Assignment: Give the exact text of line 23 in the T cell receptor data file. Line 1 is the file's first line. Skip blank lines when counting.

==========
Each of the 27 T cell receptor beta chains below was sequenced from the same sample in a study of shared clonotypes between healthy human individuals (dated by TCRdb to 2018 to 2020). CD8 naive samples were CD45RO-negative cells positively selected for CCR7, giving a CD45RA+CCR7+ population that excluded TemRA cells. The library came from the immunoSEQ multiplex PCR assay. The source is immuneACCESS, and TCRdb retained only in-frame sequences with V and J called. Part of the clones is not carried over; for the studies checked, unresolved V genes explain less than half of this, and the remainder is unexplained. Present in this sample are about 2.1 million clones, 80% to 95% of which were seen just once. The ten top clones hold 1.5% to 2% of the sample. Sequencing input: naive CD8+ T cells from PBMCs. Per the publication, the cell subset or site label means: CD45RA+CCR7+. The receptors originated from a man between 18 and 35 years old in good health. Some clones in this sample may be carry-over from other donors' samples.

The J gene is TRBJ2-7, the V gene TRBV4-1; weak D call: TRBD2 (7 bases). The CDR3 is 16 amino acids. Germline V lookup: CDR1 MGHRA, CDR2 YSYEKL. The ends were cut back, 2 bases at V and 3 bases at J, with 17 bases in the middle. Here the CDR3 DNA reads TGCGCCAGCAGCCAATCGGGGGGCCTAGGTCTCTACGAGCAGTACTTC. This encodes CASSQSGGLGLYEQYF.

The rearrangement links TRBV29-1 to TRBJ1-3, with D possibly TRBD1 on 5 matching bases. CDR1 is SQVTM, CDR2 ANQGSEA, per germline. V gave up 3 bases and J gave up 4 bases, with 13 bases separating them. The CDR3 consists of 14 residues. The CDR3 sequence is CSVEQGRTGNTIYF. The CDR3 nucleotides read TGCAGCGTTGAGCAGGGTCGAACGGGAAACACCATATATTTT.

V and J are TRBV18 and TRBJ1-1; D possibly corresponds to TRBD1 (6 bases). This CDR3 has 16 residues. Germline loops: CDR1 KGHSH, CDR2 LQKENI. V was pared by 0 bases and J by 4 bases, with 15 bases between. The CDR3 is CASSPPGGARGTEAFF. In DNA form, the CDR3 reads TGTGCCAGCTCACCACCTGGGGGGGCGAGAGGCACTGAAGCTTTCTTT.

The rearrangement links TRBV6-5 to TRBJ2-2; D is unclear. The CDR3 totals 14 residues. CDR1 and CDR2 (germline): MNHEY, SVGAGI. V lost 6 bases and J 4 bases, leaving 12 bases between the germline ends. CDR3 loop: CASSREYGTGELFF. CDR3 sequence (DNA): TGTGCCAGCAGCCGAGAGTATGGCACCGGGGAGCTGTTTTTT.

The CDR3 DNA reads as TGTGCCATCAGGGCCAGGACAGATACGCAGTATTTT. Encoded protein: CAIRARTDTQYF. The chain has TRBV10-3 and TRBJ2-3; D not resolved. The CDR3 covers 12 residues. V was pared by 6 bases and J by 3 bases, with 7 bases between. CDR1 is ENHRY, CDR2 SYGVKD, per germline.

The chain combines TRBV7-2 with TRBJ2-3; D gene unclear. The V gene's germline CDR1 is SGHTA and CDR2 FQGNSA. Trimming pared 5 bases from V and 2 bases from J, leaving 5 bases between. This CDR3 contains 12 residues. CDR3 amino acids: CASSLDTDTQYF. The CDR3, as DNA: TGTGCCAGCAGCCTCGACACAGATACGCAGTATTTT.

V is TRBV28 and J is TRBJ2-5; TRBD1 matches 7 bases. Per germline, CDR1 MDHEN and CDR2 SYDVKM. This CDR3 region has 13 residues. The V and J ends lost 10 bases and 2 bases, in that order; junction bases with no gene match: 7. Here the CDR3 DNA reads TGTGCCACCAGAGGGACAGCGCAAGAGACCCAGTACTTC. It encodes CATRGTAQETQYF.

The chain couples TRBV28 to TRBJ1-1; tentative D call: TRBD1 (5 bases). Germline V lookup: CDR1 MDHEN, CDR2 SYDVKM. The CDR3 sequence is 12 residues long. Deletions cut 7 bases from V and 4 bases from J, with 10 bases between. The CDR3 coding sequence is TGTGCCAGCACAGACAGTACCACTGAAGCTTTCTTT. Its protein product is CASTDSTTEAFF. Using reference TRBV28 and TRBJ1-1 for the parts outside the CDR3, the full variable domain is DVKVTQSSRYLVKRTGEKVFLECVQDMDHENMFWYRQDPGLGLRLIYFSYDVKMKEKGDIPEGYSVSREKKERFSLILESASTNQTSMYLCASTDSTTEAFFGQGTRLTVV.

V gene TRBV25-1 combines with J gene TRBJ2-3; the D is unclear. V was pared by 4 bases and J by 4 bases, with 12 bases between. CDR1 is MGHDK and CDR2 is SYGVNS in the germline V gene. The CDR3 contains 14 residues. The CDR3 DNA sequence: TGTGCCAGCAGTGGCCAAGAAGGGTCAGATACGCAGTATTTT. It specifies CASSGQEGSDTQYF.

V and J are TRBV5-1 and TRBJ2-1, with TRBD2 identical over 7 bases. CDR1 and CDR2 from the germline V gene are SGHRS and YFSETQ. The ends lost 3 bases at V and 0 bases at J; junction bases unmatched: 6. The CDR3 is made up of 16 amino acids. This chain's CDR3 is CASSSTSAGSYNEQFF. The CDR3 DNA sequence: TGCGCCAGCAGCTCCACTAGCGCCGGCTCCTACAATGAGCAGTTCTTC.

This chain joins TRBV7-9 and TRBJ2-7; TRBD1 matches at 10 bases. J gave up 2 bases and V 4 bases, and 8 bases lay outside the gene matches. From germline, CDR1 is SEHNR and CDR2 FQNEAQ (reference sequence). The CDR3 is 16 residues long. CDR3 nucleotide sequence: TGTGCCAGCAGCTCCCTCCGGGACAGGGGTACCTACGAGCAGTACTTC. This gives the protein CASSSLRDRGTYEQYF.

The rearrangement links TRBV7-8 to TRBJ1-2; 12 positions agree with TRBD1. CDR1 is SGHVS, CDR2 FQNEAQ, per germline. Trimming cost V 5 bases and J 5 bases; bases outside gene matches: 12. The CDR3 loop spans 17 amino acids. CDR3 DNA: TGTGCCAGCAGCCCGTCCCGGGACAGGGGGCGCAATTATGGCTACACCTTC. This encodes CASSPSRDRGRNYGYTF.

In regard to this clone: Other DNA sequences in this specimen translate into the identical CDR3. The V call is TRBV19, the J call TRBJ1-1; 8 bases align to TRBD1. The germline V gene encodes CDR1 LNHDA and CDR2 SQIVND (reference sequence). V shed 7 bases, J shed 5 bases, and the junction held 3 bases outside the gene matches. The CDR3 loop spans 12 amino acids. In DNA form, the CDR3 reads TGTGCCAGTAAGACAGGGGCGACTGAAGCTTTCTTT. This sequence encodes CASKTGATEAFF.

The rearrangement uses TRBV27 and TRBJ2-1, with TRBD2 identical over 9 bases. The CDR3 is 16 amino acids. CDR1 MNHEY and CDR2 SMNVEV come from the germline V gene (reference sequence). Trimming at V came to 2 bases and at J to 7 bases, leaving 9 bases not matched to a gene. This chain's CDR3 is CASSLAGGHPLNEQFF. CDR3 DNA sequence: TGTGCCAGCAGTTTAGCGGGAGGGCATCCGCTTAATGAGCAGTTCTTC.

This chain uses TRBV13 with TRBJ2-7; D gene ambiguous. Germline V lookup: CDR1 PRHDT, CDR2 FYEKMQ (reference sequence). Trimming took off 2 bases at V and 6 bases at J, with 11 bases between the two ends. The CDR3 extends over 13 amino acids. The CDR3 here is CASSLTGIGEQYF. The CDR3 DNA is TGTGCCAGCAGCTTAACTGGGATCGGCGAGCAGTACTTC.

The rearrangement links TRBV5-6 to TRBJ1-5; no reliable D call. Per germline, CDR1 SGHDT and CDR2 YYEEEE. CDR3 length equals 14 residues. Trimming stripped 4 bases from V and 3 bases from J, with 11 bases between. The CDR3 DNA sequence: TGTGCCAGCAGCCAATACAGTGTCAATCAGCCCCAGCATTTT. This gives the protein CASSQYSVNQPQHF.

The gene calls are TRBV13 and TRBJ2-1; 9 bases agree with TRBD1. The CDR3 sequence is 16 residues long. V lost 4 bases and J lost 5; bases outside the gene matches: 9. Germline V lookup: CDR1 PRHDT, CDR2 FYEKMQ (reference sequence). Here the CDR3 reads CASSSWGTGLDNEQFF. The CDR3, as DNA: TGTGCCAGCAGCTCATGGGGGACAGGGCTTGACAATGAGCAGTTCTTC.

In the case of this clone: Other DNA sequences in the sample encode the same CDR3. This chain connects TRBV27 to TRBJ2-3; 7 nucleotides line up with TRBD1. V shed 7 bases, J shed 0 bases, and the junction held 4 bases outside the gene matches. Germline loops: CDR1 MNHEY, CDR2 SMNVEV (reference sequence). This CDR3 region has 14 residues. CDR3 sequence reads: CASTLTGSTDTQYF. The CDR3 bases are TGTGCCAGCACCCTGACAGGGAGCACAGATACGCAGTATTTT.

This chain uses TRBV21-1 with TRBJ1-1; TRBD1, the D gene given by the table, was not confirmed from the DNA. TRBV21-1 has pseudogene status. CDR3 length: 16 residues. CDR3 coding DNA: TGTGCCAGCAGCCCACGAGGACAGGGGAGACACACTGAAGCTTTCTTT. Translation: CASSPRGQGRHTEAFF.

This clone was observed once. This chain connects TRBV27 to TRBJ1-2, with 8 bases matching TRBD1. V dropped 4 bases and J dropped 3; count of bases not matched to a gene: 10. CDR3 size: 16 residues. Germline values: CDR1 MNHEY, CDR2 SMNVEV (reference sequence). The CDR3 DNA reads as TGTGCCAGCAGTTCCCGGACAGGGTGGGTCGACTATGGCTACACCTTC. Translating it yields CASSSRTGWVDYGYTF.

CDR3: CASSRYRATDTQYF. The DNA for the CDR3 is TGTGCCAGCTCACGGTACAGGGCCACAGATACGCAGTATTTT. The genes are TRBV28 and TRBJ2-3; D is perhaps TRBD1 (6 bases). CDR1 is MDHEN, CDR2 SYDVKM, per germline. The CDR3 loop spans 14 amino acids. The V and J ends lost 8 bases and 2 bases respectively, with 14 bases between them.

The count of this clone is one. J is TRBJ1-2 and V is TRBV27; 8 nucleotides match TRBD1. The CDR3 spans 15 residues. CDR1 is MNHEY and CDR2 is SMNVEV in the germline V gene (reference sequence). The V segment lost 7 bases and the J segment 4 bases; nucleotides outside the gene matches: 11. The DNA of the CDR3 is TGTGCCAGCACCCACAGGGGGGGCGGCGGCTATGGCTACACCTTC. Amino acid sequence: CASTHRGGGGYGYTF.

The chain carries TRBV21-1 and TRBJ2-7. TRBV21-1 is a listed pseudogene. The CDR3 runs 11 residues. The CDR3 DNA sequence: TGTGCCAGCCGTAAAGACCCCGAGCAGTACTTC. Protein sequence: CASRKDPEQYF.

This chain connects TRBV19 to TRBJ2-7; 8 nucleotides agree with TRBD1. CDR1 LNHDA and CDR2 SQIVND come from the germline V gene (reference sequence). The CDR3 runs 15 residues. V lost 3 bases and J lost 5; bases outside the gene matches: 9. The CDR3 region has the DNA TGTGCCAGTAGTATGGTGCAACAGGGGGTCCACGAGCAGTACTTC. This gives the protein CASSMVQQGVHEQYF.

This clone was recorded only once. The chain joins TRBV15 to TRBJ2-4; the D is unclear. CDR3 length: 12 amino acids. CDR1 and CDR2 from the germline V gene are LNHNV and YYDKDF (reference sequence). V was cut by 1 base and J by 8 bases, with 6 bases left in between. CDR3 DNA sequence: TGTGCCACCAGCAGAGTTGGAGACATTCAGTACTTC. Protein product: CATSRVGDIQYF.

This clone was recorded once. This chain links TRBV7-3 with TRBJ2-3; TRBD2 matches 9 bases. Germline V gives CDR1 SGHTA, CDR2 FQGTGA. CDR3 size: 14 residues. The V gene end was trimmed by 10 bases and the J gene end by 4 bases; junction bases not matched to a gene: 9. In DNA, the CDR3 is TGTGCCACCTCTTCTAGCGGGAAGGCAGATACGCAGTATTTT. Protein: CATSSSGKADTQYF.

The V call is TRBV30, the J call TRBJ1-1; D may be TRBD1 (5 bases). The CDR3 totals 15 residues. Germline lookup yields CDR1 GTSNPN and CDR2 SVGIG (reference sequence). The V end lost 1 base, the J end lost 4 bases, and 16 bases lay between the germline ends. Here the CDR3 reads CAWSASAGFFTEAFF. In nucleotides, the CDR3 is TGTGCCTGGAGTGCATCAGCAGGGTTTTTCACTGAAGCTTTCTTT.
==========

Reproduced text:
The count of this clone is one. J is TRBJ1-2 and V is TRBV27; 8 nucleotides match TRBD1. The CDR3 spans 15 residues. CDR1 is MNHEY and CDR2 is SMNVEV in the germline V gene (reference sequence). The V segment lost 7 bases and the J segment 4 bases; nucleotides outside the gene matches: 11. The DNA of the CDR3 is TGTGCCAGCACCCACAGGGGGGGCGGCGGCTATGGCTACACCTTC. Amino acid sequence: CASTHRGGGGYGYTF.